September 04, 2008

Palin goes on the attack

“I guess a small-town mayor is a little like a community organizer—except you have actual responsibilities.” After her performance at last Friday’s press conference, I expected Sarah Palin to knock ‘em dead at the Republican National Convention. I didn’t anticipate, however, that she’d take up the traditional role of the VP and emerge as a formidable attack dog (though one wearing lipstick, I guess.) And she was even willing to hit Obama where it really hurts. Palin didn’t bring out the tired rhetoric one would expect to hear from the McCain camp—something about Obama’s unwillingness to step up to the “transcendent challenge” of our age etc.—but instead showed up Obama as a lefty ivy leaguer who thinks he’s so virtuous because after law school he trotted off with a copy of Rule for Radicals under his arm to go organize the resistance in the ghettoes. But then Palin didn’t appear spiteful or undignified in that she presented herself and her life (a fantasy for many blue-collar Americans) as a foil to the Obama story. And let’s not forget that she’s credible. As I was discussing with James Kalb last night, Sarah Palin is just about the only normal person I can think of taking part in national politics.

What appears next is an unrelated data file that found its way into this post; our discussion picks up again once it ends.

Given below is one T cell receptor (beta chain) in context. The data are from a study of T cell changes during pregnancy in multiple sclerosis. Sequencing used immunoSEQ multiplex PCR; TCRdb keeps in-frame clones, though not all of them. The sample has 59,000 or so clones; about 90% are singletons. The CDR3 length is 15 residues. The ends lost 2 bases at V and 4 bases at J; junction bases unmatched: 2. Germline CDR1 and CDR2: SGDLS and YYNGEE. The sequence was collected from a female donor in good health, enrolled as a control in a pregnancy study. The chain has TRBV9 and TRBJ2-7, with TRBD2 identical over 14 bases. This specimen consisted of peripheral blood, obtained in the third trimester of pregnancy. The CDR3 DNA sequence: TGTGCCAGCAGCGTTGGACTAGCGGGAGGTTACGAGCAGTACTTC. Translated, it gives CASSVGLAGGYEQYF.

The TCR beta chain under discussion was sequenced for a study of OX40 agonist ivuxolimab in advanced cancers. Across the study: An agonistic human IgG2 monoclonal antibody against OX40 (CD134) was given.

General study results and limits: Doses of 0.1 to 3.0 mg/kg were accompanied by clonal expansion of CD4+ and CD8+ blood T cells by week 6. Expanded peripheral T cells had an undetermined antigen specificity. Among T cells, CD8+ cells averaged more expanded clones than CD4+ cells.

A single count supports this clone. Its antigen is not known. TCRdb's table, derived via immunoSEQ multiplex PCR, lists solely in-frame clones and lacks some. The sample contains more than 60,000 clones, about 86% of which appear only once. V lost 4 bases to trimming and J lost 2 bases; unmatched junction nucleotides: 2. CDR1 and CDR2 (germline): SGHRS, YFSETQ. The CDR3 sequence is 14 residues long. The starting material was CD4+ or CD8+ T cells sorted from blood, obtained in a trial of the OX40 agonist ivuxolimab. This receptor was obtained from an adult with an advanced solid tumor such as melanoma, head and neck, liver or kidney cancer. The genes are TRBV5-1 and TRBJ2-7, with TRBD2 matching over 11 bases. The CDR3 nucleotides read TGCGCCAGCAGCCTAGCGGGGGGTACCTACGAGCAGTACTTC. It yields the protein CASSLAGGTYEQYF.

And as Michael Brendan Dougherty points out in his excellent post this morning, Palin, more than any of the other potential VP picks, turns the race into “Us vs. Them,” decent, patriotic Americans vs. the liberal elite:

After two terms of disastrous misrule by Republicans, and with a presidential candidate whose politics I genuinely fear, I cannot pull the lever for the GOP this year. But Palin just gave a speech that warmed my Machivellian heart. I wanted to wear an Agnew pin by the time she finished. Take that for what it?s worth.

Has the Palin pick been uplifting for the country? Is it going to bring us together? These questions are besides the point. No candidate is ever going to ?going to make us feel different about one another.? But one candidate usually reminds us of how we really do feel about one another. And that candidate usually wins.

It’s “Machiavellian,” sure. But then it wouldn’t work if those divides weren’t very real. 

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